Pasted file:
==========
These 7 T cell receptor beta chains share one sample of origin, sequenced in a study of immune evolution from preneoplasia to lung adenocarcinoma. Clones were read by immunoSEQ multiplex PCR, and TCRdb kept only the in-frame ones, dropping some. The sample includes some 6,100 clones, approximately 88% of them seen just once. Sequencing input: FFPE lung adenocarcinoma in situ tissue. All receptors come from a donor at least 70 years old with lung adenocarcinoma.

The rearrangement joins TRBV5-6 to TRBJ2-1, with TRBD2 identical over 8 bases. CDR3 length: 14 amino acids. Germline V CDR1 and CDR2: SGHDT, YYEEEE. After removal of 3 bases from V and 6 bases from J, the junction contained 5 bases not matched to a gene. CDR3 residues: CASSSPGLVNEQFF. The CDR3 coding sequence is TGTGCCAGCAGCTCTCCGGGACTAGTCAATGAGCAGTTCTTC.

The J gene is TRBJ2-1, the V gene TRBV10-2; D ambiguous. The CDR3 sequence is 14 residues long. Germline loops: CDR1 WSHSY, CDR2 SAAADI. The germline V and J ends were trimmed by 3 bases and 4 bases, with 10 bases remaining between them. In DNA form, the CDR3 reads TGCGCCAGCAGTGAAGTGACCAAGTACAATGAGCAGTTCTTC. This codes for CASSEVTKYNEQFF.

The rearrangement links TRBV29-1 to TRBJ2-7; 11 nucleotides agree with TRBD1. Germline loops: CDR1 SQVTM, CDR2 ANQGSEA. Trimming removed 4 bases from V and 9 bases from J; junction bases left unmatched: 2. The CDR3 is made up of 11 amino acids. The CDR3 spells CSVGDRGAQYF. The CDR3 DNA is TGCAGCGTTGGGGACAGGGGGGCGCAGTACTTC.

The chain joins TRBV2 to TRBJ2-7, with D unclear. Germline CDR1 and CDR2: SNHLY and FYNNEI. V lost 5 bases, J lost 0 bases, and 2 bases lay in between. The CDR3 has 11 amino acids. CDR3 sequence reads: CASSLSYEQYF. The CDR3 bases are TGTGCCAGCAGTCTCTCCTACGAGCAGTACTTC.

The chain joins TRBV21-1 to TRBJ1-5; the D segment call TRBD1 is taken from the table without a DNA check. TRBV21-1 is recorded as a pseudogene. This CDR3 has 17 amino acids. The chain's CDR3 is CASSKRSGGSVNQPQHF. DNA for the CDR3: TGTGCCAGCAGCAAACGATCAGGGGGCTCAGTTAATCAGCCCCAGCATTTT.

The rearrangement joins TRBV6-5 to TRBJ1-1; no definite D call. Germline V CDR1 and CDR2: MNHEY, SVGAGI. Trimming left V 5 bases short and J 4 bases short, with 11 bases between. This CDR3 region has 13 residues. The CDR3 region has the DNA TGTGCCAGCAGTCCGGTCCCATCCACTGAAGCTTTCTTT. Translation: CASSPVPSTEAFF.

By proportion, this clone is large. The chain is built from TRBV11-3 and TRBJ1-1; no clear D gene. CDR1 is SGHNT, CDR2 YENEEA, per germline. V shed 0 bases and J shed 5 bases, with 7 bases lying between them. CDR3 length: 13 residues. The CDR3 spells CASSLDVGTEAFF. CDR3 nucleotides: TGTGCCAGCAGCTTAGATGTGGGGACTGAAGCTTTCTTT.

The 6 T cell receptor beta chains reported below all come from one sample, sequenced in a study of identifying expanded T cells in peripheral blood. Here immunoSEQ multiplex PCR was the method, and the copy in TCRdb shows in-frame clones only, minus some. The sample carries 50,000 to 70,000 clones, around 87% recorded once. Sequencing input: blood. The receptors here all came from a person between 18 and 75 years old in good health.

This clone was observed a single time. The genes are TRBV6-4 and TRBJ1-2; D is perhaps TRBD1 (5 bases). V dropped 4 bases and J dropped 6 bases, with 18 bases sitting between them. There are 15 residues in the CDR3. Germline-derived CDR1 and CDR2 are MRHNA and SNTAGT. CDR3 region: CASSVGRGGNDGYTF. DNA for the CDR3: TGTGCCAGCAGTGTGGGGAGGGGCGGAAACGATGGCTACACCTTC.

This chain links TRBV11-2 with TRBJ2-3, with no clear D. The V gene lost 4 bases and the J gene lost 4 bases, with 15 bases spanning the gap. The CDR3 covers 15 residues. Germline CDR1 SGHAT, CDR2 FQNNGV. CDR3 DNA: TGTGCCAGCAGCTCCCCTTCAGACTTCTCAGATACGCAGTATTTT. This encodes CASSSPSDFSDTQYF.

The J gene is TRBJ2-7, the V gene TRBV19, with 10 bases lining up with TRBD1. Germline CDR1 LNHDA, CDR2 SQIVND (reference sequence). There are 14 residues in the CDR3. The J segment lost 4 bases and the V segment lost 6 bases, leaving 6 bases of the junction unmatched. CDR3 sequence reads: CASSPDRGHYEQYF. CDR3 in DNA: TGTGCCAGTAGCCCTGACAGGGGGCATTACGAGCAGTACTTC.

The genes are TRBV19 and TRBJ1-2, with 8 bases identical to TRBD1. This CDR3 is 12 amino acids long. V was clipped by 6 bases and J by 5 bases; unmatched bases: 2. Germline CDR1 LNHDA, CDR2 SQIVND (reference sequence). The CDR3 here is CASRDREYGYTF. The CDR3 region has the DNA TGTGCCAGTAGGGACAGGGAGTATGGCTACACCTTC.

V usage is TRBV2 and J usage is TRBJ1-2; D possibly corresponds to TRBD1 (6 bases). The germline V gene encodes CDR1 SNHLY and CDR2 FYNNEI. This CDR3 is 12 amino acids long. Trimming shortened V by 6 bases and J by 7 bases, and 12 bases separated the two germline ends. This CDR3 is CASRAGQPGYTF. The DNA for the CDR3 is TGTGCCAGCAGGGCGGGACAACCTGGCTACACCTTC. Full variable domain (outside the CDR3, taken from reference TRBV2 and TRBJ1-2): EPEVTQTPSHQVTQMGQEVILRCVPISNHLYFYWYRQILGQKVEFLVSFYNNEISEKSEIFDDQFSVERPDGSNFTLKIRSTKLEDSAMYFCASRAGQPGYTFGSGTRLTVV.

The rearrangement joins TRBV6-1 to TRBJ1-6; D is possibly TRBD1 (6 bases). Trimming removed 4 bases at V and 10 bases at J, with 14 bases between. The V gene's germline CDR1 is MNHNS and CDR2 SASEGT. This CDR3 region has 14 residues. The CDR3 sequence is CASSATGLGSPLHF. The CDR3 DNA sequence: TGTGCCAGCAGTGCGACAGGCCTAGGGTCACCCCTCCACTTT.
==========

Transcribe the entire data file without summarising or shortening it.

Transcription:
These 7 T cell receptor beta chains share one sample of origin, sequenced in a study of immune evolution from preneoplasia to lung adenocarcinoma. Clones were read by immunoSEQ multiplex PCR, and TCRdb kept only the in-frame ones, dropping some. The sample includes some 6,100 clones, approximately 88% of them seen just once. Sequencing input: FFPE lung adenocarcinoma in situ tissue. All receptors come from a donor at least 70 years old with lung adenocarcinoma.

The rearrangement joins TRBV5-6 to TRBJ2-1, with TRBD2 identical over 8 bases. CDR3 length: 14 amino acids. Germline V CDR1 and CDR2: SGHDT, YYEEEE. After removal of 3 bases from V and 6 bases from J, the junction contained 5 bases not matched to a gene. CDR3 residues: CASSSPGLVNEQFF. The CDR3 coding sequence is TGTGCCAGCAGCTCTCCGGGACTAGTCAATGAGCAGTTCTTC.

The J gene is TRBJ2-1, the V gene TRBV10-2; D ambiguous. The CDR3 sequence is 14 residues long. Germline loops: CDR1 WSHSY, CDR2 SAAADI. The germline V and J ends were trimmed by 3 bases and 4 bases, with 10 bases remaining between them. In DNA form, the CDR3 reads TGCGCCAGCAGTGAAGTGACCAAGTACAATGAGCAGTTCTTC. This codes for CASSEVTKYNEQFF.

The rearrangement links TRBV29-1 to TRBJ2-7; 11 nucleotides agree with TRBD1. Germline loops: CDR1 SQVTM, CDR2 ANQGSEA. Trimming removed 4 bases from V and 9 bases from J; junction bases left unmatched: 2. The CDR3 is made up of 11 amino acids. The CDR3 spells CSVGDRGAQYF. The CDR3 DNA is TGCAGCGTTGGGGACAGGGGGGCGCAGTACTTC.

The chain joins TRBV2 to TRBJ2-7, with D unclear. Germline CDR1 and CDR2: SNHLY and FYNNEI. V lost 5 bases, J lost 0 bases, and 2 bases lay in between. The CDR3 has 11 amino acids. CDR3 sequence reads: CASSLSYEQYF. The CDR3 bases are TGTGCCAGCAGTCTCTCCTACGAGCAGTACTTC.

The chain joins TRBV21-1 to TRBJ1-5; the D segment call TRBD1 is taken from the table without a DNA check. TRBV21-1 is recorded as a pseudogene. This CDR3 has 17 amino acids. The chain's CDR3 is CASSKRSGGSVNQPQHF. DNA for the CDR3: TGTGCCAGCAGCAAACGATCAGGGGGCTCAGTTAATCAGCCCCAGCATTTT.

The rearrangement joins TRBV6-5 to TRBJ1-1; no definite D call. Germline V CDR1 and CDR2: MNHEY, SVGAGI. Trimming left V 5 bases short and J 4 bases short, with 11 bases between. This CDR3 region has 13 residues. The CDR3 region has the DNA TGTGCCAGCAGTCCGGTCCCATCCACTGAAGCTTTCTTT. Translation: CASSPVPSTEAFF.

By proportion, this clone is large. The chain is built from TRBV11-3 and TRBJ1-1; no clear D gene. CDR1 is SGHNT, CDR2 YENEEA, per germline. V shed 0 bases and J shed 5 bases, with 7 bases lying between them. CDR3 length: 13 residues. The CDR3 spells CASSLDVGTEAFF. CDR3 nucleotides: TGTGCCAGCAGCTTAGATGTGGGGACTGAAGCTTTCTTT.

The 6 T cell receptor beta chains reported below all come from one sample, sequenced in a study of identifying expanded T cells in peripheral blood. Here immunoSEQ multiplex PCR was the method, and the copy in TCRdb shows in-frame clones only, minus some. The sample carries 50,000 to 70,000 clones, around 87% recorded once. Sequencing input: blood. The receptors here all came from a person between 18 and 75 years old in good health.

This clone was observed a single time. The genes are TRBV6-4 and TRBJ1-2; D is perhaps TRBD1 (5 bases). V dropped 4 bases and J dropped 6 bases, with 18 bases sitting between them. There are 15 residues in the CDR3. Germline-derived CDR1 and CDR2 are MRHNA and SNTAGT. CDR3 region: CASSVGRGGNDGYTF. DNA for the CDR3: TGTGCCAGCAGTGTGGGGAGGGGCGGAAACGATGGCTACACCTTC.

This chain links TRBV11-2 with TRBJ2-3, with no clear D. The V gene lost 4 bases and the J gene lost 4 bases, with 15 bases spanning the gap. The CDR3 covers 15 residues. Germline CDR1 SGHAT, CDR2 FQNNGV. CDR3 DNA: TGTGCCAGCAGCTCCCCTTCAGACTTCTCAGATACGCAGTATTTT. This encodes CASSSPSDFSDTQYF.

The J gene is TRBJ2-7, the V gene TRBV19, with 10 bases lining up with TRBD1. Germline CDR1 LNHDA, CDR2 SQIVND (reference sequence). There are 14 residues in the CDR3. The J segment lost 4 bases and the V segment lost 6 bases, leaving 6 bases of the junction unmatched. CDR3 sequence reads: CASSPDRGHYEQYF. CDR3 in DNA: TGTGCCAGTAGCCCTGACAGGGGGCATTACGAGCAGTACTTC.

The genes are TRBV19 and TRBJ1-2, with 8 bases identical to TRBD1. This CDR3 is 12 amino acids long. V was clipped by 6 bases and J by 5 bases; unmatched bases: 2. Germline CDR1 LNHDA, CDR2 SQIVND (reference sequence). The CDR3 here is CASRDREYGYTF. The CDR3 region has the DNA TGTGCCAGTAGGGACAGGGAGTATGGCTACACCTTC.

V usage is TRBV2 and J usage is TRBJ1-2; D possibly corresponds to TRBD1 (6 bases). The germline V gene encodes CDR1 SNHLY and CDR2 FYNNEI. This CDR3 is 12 amino acids long. Trimming shortened V by 6 bases and J by 7 bases, and 12 bases separated the two germline ends. This CDR3 is CASRAGQPGYTF. The DNA for the CDR3 is TGTGCCAGCAGGGCGGGACAACCTGGCTACACCTTC. Full variable domain (outside the CDR3, taken from reference TRBV2 and TRBJ1-2): EPEVTQTPSHQVTQMGQEVILRCVPISNHLYFYWYRQILGQKVEFLVSFYNNEISEKSEIFDDQFSVERPDGSNFTLKIRSTKLEDSAMYFCASRAGQPGYTFGSGTRLTVV.

The rearrangement joins TRBV6-1 to TRBJ1-6; D is possibly TRBD1 (6 bases). Trimming removed 4 bases at V and 10 bases at J, with 14 bases between. The V gene's germline CDR1 is MNHNS and CDR2 SASEGT. This CDR3 region has 14 residues. The CDR3 sequence is CASSATGLGSPLHF. The CDR3 DNA sequence: TGTGCCAGCAGTGCGACAGGCCTAGGGTCACCCCTCCACTTT.